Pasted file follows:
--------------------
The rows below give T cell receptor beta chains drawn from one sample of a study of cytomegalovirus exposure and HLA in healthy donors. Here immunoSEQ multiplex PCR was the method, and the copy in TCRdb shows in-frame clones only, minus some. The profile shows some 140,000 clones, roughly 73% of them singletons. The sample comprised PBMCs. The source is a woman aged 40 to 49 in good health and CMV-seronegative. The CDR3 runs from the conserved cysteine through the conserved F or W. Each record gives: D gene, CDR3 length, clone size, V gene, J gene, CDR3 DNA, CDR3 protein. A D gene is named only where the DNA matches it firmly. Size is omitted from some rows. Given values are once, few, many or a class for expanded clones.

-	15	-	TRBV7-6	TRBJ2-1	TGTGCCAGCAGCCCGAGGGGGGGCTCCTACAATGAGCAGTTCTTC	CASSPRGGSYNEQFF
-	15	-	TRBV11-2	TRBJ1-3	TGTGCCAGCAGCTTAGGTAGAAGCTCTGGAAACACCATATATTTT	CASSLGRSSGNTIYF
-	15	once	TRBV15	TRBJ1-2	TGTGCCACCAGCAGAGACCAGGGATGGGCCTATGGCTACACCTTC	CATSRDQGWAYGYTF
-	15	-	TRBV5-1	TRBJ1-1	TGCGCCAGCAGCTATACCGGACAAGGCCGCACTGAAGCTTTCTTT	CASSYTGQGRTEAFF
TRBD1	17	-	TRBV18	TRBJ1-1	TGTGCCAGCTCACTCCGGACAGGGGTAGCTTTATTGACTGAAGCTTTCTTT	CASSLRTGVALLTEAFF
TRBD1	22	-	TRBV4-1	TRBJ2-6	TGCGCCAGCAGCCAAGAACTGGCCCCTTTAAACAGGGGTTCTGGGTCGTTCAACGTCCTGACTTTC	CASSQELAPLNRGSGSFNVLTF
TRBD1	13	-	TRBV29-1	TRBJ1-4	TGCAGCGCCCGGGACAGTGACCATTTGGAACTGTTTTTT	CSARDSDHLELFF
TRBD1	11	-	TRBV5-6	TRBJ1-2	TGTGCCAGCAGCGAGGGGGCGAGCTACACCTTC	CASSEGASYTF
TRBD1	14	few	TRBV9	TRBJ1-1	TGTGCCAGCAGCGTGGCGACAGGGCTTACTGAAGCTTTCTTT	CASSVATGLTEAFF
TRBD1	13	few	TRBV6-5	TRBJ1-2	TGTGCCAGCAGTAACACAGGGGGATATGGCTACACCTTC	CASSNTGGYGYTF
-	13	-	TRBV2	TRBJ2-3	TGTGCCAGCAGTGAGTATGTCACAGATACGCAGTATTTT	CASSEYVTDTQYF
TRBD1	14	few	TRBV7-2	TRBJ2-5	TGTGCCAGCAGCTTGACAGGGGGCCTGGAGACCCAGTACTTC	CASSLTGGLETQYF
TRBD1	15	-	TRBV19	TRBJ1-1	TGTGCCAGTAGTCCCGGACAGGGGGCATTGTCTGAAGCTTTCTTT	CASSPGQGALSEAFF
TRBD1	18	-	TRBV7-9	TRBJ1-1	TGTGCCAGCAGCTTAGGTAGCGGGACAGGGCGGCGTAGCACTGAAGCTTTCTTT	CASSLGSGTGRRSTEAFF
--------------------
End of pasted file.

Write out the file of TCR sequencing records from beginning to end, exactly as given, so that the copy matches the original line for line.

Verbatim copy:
The rows below give T cell receptor beta chains drawn from one sample of a study of cytomegalovirus exposure and HLA in healthy donors. Here immunoSEQ multiplex PCR was the method, and the copy in TCRdb shows in-frame clones only, minus some. The profile shows some 140,000 clones, roughly 73% of them singletons. The sample comprised PBMCs. The source is a woman aged 40 to 49 in good health and CMV-seronegative. The CDR3 runs from the conserved cysteine through the conserved F or W. Each record gives: D gene, CDR3 length, clone size, V gene, J gene, CDR3 DNA, CDR3 protein. A D gene is named only where the DNA matches it firmly. Size is omitted from some rows. Given values are once, few, many or a class for expanded clones.

-	15	-	TRBV7-6	TRBJ2-1	TGTGCCAGCAGCCCGAGGGGGGGCTCCTACAATGAGCAGTTCTTC	CASSPRGGSYNEQFF
-	15	-	TRBV11-2	TRBJ1-3	TGTGCCAGCAGCTTAGGTAGAAGCTCTGGAAACACCATATATTTT	CASSLGRSSGNTIYF
-	15	once	TRBV15	TRBJ1-2	TGTGCCACCAGCAGAGACCAGGGATGGGCCTATGGCTACACCTTC	CATSRDQGWAYGYTF
-	15	-	TRBV5-1	TRBJ1-1	TGCGCCAGCAGCTATACCGGACAAGGCCGCACTGAAGCTTTCTTT	CASSYTGQGRTEAFF
TRBD1	17	-	TRBV18	TRBJ1-1	TGTGCCAGCTCACTCCGGACAGGGGTAGCTTTATTGACTGAAGCTTTCTTT	CASSLRTGVALLTEAFF
TRBD1	22	-	TRBV4-1	TRBJ2-6	TGCGCCAGCAGCCAAGAACTGGCCCCTTTAAACAGGGGTTCTGGGTCGTTCAACGTCCTGACTTTC	CASSQELAPLNRGSGSFNVLTF
TRBD1	13	-	TRBV29-1	TRBJ1-4	TGCAGCGCCCGGGACAGTGACCATTTGGAACTGTTTTTT	CSARDSDHLELFF
TRBD1	11	-	TRBV5-6	TRBJ1-2	TGTGCCAGCAGCGAGGGGGCGAGCTACACCTTC	CASSEGASYTF
TRBD1	14	few	TRBV9	TRBJ1-1	TGTGCCAGCAGCGTGGCGACAGGGCTTACTGAAGCTTTCTTT	CASSVATGLTEAFF
TRBD1	13	few	TRBV6-5	TRBJ1-2	TGTGCCAGCAGTAACACAGGGGGATATGGCTACACCTTC	CASSNTGGYGYTF
-	13	-	TRBV2	TRBJ2-3	TGTGCCAGCAGTGAGTATGTCACAGATACGCAGTATTTT	CASSEYVTDTQYF
TRBD1	14	few	TRBV7-2	TRBJ2-5	TGTGCCAGCAGCTTGACAGGGGGCCTGGAGACCCAGTACTTC	CASSLTGGLETQYF
TRBD1	15	-	TRBV19	TRBJ1-1	TGTGCCAGTAGTCCCGGACAGGGGGCATTGTCTGAAGCTTTCTTT	CASSPGQGALSEAFF
TRBD1	18	-	TRBV7-9	TRBJ1-1	TGTGCCAGCAGCTTAGGTAGCGGGACAGGGCGGCGTAGCACTGAAGCTTTCTTT	CASSLGSGTGRRSTEAFF